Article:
ChickenFarmer wrote:Not sure of the case law, but I have heard the argument before. As I heard it, if the place is readily accessible to the general public, then it is a public place. If a parking lot at a grocery store is blocked off for a private event, then I think it would fall under the private property rules,if it is open to anyone and everyone who wants to walk/drive/ride into it, as it is during normal business hours, then I see it as a publicplace.I was reading PC12031 again because of the man that is being charged in another firearms related thread on this board.
I am not sure of the situation, but that is not the topic of this thread.
This got me to wondering. I have heard of case law that determines a grocery store parking lot as being public place, but that does not mean that it is still not private property and therefore exempt.12031. (a) (1) A person is guilty of carrying a loaded firearm when he or she carries a loaded firearm on his or her person or in a vehicle while in any public place or on any public street in an incorporated city or in any public place or on any public street in a prohibited area of unincorporated territory.
(h) Nothing in this section shall prevent any person engaged in any lawful business, including a nonprofit organization, or any officer, employee, or agent authorized by that person for lawful purposes connected with that business, from having a loaded firearm within the person's place of business, or any person in lawful possession of private property from having a loaded firearm on that property.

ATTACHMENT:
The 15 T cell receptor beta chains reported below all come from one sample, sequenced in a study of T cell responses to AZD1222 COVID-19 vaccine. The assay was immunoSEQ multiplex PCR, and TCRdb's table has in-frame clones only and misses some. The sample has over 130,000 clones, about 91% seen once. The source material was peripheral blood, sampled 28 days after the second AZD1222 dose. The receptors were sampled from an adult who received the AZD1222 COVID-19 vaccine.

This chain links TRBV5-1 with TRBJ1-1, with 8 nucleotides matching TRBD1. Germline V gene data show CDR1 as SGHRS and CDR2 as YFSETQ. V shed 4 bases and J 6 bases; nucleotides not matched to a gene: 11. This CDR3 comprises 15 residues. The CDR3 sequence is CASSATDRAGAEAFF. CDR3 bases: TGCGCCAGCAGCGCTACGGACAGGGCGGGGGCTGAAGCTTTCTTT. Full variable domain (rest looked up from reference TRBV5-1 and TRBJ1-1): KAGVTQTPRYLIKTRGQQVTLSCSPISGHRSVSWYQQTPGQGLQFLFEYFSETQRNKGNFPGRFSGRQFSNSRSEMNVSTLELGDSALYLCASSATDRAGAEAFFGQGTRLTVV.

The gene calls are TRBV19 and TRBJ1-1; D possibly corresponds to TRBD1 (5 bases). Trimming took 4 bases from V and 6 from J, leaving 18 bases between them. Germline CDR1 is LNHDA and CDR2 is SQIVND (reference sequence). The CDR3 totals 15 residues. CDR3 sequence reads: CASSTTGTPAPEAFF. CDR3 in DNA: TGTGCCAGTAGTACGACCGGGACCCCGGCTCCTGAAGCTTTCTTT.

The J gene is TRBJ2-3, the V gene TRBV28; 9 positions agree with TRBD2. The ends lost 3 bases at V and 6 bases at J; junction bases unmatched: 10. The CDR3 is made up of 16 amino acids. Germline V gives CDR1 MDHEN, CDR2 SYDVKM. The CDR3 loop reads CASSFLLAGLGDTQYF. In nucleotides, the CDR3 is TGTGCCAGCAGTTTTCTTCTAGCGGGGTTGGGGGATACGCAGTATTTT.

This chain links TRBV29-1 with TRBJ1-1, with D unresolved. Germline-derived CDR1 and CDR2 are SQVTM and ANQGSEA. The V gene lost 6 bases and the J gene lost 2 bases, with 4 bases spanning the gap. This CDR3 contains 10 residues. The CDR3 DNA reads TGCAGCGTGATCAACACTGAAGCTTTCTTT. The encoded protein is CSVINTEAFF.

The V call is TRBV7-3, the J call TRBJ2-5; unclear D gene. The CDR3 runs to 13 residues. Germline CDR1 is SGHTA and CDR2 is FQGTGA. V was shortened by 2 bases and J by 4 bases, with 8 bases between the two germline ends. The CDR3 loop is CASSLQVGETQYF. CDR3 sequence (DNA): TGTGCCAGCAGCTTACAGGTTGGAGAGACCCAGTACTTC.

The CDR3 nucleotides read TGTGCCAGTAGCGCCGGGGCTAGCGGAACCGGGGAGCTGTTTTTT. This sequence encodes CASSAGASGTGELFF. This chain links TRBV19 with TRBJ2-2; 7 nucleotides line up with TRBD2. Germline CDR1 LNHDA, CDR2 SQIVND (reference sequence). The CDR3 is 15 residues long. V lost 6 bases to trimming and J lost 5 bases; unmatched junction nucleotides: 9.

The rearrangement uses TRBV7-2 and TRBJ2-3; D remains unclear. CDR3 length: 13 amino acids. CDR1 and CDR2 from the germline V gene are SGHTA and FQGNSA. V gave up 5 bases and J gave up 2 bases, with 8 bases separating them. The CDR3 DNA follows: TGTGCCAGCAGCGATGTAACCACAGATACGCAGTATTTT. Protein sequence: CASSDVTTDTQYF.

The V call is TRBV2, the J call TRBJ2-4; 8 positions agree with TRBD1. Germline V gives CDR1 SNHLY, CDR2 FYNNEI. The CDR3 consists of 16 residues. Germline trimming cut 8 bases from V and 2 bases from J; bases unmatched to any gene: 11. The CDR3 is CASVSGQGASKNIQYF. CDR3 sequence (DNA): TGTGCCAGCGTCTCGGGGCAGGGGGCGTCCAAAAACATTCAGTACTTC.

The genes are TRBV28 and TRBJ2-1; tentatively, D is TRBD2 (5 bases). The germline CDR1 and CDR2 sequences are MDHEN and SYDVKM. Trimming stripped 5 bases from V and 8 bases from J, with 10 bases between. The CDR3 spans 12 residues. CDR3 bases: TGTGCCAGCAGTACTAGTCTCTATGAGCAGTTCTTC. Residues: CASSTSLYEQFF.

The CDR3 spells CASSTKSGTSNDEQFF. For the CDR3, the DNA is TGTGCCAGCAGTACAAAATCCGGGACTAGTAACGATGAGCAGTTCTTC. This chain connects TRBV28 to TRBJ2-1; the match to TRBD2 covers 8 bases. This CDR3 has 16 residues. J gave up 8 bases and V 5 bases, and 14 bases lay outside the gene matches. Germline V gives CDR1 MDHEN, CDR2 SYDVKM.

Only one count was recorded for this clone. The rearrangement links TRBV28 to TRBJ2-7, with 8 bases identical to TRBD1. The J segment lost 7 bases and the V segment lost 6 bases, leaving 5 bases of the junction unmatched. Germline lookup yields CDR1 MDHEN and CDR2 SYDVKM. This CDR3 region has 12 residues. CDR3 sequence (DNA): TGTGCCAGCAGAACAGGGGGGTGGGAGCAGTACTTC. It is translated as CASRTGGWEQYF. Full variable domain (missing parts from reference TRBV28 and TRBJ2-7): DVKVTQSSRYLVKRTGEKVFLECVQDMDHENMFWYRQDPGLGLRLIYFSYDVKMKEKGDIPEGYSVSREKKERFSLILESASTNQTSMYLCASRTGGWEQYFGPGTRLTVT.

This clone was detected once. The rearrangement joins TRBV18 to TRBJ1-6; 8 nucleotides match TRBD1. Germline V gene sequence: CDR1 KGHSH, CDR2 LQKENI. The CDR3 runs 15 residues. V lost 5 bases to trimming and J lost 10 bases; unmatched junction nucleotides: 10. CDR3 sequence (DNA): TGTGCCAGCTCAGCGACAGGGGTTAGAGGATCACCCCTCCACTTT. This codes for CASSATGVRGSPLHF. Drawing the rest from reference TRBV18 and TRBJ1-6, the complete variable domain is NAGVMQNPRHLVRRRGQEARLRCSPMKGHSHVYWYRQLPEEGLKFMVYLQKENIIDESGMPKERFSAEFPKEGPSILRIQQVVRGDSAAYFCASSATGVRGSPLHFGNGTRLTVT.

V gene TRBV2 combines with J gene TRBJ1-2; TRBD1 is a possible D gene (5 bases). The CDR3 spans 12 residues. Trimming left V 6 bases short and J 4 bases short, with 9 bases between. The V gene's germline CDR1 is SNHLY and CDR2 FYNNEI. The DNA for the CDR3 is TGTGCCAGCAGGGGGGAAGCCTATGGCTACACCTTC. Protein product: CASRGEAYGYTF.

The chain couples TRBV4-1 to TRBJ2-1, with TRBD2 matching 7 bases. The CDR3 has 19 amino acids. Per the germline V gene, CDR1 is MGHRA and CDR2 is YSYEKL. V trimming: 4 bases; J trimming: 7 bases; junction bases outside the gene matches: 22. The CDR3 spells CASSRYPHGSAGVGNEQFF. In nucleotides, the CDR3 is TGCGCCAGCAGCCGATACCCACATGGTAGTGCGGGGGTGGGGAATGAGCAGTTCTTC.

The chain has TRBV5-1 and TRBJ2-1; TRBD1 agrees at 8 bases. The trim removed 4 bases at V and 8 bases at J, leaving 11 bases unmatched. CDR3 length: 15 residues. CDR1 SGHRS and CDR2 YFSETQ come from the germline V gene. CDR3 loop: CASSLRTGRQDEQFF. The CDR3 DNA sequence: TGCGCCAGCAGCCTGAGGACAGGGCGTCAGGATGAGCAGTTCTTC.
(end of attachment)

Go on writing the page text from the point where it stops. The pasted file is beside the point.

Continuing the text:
(l) Nothing in this section shall prevent any person from having a loaded weapon, if it is otherwise lawful, at his or her place of residence, including any temporary residence or campsite.
The only way I can see is if the argument in the case law suggests that since the private property is ALSO a public place the loaded PC can be enforced. Does anyone know the case the dictates a public place and its relation to PC 12031?
I have heard this arument pushed to the point of reasoning that if your front yard isn't fenced in, then it is also apublic place, as anyone can just walk right across your lawn.
Not sure what the real answer is, but will be interested to see if anyone can find the applicable case law.